I am glad to be making salads regularly again, and I must tell you there have been some pretty epic ones over the last few weeks.  Lettuce and tomatoes alone won't keep me full for long, so I have been known to add in some pretty interesting ingredients to beef my salads up.  I usually like to include something hot to make them feel more substantial (like roasted or sauteed veggies, cooked beans, or a fried egg), and I always make sure to incorporate some protein and healthy fat.  After that, the sky is the limit!  Salads certainly do not have to be wimpy or boring.  Here are some of my faves from the past few Salad Tuesdays.

Tempeh "bacon," baby kale, black beans, hummus, avocado, tomatoes, cucumbers, pickles, organic ranch, Bragg liquid aminos, and multigrain chips.

Organic romaine, cherry tomatoes, cucumbers, pickles, avocado, sauteed peppers, onions, and carrots, black beans, homemade jalapenos, peppers from our garden, Daiya cheese, Valentina hot sauce, organic ranch, and tortilla chips.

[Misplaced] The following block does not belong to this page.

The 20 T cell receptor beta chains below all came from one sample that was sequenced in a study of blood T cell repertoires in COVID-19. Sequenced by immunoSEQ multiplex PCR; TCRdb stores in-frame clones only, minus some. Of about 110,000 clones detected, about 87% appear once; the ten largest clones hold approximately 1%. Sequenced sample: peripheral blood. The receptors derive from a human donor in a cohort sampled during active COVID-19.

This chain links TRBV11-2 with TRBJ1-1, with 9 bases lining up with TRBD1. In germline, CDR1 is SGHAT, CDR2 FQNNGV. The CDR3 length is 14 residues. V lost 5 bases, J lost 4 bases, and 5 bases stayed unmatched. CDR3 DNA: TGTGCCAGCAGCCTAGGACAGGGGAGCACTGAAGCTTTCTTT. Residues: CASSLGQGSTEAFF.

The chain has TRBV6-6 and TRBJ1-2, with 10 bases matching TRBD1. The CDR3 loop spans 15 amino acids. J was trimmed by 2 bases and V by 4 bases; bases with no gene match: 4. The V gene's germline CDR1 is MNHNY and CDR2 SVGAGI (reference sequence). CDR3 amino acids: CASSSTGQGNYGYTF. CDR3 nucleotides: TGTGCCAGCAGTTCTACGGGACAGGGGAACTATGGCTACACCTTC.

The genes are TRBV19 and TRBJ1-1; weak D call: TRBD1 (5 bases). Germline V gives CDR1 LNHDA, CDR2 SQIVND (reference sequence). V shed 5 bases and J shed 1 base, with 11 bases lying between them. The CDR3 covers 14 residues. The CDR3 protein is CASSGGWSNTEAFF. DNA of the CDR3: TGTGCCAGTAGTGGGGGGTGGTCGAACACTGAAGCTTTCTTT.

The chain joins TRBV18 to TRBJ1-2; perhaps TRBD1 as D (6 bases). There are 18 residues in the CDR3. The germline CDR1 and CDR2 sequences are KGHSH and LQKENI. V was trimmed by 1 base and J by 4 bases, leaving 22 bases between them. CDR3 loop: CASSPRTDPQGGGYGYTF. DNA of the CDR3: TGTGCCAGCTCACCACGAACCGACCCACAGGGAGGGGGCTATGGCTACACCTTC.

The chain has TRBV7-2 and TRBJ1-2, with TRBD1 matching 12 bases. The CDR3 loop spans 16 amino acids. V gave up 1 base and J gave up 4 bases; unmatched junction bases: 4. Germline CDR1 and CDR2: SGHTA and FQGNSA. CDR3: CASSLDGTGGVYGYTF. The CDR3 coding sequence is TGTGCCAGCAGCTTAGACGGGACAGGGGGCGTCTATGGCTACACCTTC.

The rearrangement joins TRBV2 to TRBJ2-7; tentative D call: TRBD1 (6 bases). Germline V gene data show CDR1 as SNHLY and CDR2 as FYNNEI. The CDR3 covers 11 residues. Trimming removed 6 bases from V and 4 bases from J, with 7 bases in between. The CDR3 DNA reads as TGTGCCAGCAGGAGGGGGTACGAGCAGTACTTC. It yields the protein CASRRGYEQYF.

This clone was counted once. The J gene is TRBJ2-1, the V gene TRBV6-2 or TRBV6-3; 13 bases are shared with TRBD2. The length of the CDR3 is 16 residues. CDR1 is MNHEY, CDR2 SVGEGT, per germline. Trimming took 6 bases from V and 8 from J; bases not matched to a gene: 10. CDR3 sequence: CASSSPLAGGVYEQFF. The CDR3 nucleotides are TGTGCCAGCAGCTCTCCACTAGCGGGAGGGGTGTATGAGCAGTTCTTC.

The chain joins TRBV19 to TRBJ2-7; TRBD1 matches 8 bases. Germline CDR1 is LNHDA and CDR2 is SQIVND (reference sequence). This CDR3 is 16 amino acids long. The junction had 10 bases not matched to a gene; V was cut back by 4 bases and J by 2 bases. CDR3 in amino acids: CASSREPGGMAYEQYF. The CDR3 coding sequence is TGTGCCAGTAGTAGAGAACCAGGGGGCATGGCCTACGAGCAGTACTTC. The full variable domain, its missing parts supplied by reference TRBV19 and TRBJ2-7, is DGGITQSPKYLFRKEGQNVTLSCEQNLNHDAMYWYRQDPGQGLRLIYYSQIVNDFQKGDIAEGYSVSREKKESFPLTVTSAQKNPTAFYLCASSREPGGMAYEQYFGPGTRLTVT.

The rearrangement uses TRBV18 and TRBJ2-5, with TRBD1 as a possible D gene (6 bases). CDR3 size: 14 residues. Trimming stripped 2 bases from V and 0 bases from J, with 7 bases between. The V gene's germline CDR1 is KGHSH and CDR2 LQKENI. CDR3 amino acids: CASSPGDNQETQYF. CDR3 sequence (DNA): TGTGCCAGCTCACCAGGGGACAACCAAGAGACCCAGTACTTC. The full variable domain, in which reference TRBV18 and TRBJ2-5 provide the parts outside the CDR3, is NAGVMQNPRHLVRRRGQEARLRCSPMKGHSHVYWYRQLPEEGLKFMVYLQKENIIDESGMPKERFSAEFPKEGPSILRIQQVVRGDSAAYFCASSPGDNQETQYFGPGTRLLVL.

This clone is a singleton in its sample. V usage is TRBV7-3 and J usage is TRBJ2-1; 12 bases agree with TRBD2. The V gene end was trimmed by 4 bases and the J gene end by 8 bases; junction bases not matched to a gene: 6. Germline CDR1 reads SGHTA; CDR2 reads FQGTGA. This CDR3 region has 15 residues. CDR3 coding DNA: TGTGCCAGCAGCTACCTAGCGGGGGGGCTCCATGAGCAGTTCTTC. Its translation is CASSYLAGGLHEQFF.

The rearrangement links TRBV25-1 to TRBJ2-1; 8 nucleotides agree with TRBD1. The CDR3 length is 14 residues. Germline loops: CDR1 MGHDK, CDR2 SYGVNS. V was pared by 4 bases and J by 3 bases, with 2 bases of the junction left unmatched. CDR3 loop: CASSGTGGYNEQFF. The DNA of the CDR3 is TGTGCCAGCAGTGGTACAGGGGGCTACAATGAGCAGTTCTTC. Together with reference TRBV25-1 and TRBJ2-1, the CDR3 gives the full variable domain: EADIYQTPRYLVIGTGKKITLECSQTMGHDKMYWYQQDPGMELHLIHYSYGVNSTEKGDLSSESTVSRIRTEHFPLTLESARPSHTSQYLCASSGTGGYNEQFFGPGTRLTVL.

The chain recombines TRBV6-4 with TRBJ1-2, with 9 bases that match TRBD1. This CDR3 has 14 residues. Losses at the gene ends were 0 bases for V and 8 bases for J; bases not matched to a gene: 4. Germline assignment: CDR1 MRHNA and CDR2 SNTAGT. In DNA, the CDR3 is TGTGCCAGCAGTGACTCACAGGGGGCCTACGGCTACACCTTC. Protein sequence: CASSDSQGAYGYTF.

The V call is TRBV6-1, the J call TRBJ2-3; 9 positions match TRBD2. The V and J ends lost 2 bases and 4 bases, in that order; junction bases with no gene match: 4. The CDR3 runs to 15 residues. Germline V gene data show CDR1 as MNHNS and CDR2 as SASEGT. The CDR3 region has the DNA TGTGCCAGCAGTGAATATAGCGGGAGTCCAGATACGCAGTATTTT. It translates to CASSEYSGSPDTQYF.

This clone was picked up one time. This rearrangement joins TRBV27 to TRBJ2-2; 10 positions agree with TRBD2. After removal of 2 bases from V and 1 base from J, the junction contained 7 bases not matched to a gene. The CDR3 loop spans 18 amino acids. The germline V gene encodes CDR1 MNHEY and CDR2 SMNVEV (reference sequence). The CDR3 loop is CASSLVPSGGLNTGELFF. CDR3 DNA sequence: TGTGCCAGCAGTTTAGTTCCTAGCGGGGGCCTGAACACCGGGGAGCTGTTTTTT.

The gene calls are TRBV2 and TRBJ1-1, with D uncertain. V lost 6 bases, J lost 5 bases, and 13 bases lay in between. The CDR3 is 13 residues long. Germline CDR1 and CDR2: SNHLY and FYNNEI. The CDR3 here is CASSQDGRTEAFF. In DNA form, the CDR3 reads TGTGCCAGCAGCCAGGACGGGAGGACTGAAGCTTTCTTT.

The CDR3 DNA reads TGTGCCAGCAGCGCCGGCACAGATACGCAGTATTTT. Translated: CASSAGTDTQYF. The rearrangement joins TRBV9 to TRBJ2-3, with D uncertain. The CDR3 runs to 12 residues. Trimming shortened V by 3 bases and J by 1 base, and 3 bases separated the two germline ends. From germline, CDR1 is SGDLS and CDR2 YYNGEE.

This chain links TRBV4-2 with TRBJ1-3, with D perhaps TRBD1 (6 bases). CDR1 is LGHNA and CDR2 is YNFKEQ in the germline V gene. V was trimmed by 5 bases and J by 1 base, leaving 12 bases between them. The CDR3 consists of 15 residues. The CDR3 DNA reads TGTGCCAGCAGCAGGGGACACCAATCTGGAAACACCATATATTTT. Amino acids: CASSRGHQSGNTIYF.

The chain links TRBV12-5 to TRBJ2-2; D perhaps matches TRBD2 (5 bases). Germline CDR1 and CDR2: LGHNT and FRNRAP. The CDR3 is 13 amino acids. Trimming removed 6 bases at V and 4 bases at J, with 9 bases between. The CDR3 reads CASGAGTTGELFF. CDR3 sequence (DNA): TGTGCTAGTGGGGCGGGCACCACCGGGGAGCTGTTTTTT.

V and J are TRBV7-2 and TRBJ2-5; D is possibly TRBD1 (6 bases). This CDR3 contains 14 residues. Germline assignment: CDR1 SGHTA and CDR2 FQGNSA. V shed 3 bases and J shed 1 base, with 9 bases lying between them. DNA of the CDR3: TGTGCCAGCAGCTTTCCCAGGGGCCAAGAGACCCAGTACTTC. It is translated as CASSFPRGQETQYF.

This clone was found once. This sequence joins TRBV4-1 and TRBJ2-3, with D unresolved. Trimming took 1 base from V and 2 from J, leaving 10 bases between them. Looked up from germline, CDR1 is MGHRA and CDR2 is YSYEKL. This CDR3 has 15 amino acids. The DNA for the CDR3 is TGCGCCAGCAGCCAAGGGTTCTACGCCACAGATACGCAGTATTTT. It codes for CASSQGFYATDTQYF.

Organic romaine, yellow tomatoes from our garden, roasted cauliflower, carrots, and bell peppers, cucumber, black beans, hummus, avocado, organic ranch, Sriracha hot sauce, and tortilla chips. 

Organic romaine, sauteed yellow peppers and onions, black beans, hummus, pickles, bean sprouts, yellow tomatoes from our garden, cilantro, fried egg, Sriracha hot sauce, organic ranch, and tortilla chips. 

Organic baby kale, yellow tomatoes from our garden, avocado, bean sprouts, cilantro, brown rice, black beans, leftover sauteed potatoes and onions, roasted asparagus, bean sprouts, Daiya cheese, organic ranch, Sriracha hot sauce, liquid aminos.
What are your favorite salad toppings?!  I am always looking for new ideas!

Monday, October 21, 2013

Homemade Tofu Pad Thai

By most people's standards, I don't think I eat out all that much.  It is so much cheaper and healthier to eat at home, and I generally enjoy cooking in the evenings.  I find it sort of relaxing after a long day (especially when a glass of wine is involved).